FDA ups concern over chemical used in baby bottles

Health Ministry already implementing recommendations.

bottles 248.88 (photo credit: Ariel Jerozolimski)
bottles 248.88
(photo credit: Ariel Jerozolimski)
The US Food and Drug Administration changed its mind over the weekend on the chemical Bisphenol A (BPA), used in many baby bottles and other plastic containers and in food packaging such as liners of aluminum beverage cans.
From recognizing it as "safe" two years ago, the FDA declared a few days ago that now it has "some concern about the potential effects of BPA on the brain, behavior and prostate glands of fetuses, infants and children."
As a result, it, along with other US government agencies, will investigate the effects of BPA, which is used to harden plastic, on humans and animals.
The Health Ministry in Jerusalem, which does not have an FDA-like agency, said on Sunday that a while ago it established a professional committee to look into BPA for making products for infants and small children. The committee included physicians, toxicologists, an expert in the interference with hormones and a representative of the Israel Standards Institute.
The committee recommended that exposure of babies and young children to BPA should be reduced, and that the risk of the chemical leaching out during heating should be stressed. The Standards Institute and the Ministry of Trade, Industry and Labor are now working on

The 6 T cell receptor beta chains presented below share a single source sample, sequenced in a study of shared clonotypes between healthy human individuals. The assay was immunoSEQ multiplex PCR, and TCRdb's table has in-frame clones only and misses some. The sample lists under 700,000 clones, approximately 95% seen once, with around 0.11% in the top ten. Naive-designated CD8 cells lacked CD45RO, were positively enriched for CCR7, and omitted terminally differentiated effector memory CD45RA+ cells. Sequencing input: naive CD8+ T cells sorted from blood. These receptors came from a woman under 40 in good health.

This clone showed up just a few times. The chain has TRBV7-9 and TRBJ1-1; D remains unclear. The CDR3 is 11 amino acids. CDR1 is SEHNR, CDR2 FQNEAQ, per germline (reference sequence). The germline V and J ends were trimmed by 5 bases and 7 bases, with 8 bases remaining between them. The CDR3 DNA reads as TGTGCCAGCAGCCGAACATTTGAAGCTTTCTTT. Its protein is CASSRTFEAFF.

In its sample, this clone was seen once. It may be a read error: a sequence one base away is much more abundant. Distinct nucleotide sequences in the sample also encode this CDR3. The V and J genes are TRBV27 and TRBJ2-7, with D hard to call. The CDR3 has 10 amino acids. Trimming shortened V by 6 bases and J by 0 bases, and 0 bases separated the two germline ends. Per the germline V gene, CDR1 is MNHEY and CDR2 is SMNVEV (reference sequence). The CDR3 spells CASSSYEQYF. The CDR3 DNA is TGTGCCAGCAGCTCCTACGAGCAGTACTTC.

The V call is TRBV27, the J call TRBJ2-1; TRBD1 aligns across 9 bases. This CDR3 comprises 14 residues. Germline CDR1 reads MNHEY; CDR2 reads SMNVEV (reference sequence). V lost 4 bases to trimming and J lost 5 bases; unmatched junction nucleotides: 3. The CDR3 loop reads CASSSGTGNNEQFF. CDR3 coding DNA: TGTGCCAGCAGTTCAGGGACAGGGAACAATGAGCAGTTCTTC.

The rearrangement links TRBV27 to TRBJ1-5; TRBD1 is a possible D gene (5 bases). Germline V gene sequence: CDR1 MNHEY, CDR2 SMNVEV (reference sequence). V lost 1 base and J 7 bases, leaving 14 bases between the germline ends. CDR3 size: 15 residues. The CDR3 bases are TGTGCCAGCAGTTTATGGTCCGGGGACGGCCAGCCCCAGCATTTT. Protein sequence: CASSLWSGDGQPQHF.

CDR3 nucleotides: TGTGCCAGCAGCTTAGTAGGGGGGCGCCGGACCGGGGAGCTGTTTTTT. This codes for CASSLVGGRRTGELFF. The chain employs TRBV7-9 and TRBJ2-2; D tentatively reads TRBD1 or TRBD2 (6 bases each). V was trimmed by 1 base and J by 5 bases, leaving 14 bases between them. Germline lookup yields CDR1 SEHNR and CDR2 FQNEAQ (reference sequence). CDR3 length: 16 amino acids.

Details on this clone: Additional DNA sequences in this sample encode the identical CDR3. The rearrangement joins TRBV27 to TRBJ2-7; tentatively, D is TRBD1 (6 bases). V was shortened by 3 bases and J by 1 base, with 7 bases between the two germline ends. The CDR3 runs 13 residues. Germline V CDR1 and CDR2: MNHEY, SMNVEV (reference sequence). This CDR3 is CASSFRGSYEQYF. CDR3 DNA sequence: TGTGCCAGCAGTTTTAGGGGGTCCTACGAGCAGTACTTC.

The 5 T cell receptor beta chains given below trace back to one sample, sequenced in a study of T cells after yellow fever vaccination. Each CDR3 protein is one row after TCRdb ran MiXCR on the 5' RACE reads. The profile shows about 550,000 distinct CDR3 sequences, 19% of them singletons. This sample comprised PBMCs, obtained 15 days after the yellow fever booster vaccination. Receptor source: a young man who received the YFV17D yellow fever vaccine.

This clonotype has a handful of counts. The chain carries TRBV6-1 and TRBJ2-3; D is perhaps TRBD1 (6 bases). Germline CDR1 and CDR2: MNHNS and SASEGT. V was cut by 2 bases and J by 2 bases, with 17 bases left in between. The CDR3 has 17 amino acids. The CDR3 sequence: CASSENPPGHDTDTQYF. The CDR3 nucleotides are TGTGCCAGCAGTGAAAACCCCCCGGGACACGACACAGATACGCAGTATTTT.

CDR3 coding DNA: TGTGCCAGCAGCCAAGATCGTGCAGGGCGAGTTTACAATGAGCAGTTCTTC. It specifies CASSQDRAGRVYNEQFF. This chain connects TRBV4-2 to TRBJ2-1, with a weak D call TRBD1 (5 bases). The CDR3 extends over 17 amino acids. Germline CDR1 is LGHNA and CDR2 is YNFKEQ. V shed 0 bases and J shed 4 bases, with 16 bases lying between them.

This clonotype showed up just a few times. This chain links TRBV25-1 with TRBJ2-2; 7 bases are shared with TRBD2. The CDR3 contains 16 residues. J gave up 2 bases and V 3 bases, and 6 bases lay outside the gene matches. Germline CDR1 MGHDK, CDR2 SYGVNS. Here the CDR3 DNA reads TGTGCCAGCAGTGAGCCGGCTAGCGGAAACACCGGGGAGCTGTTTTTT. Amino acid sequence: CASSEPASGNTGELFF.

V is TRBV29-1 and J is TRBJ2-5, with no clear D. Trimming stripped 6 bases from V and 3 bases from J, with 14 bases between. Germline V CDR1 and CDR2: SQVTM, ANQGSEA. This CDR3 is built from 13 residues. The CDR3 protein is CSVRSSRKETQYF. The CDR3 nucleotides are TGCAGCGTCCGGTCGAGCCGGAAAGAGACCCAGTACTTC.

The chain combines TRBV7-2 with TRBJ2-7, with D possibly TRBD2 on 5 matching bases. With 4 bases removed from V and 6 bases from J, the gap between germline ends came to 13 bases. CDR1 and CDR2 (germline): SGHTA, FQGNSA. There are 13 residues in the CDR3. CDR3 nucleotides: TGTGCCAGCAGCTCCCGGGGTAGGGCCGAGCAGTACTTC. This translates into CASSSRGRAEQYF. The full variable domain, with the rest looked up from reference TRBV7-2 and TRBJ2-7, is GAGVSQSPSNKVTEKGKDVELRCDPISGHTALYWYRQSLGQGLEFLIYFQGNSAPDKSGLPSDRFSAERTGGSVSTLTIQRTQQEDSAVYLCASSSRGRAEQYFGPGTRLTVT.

implementation. The Health Ministry said it has already implemented some of the recommendations. Scratched plastic is regarded as more dangerous, as it lets the BPA leach out easier.
One of the clear recommendations, the ministry added, was not to heat formula or other food in containers that are not BPA-free, to prevent the possible leaching of the chemical into the food. An Israeli standard - based on the European one - limits the amount of BPA in baby bottles. Baby equipment free of BPA are usually more expensive than standard products.
Epidemiological tests have found that almost everyone has BPA in their blood, even before birth. While animal tests have shown BPA can be harmful, damage to humans has not been proven.
The FDA was widely criticized in 2008 for pooh-poohing concerns about children's exposure to BPA. Now, after the new assessment, BPA use has still not been prohibited in the US; neither do products have to carry printed warnings.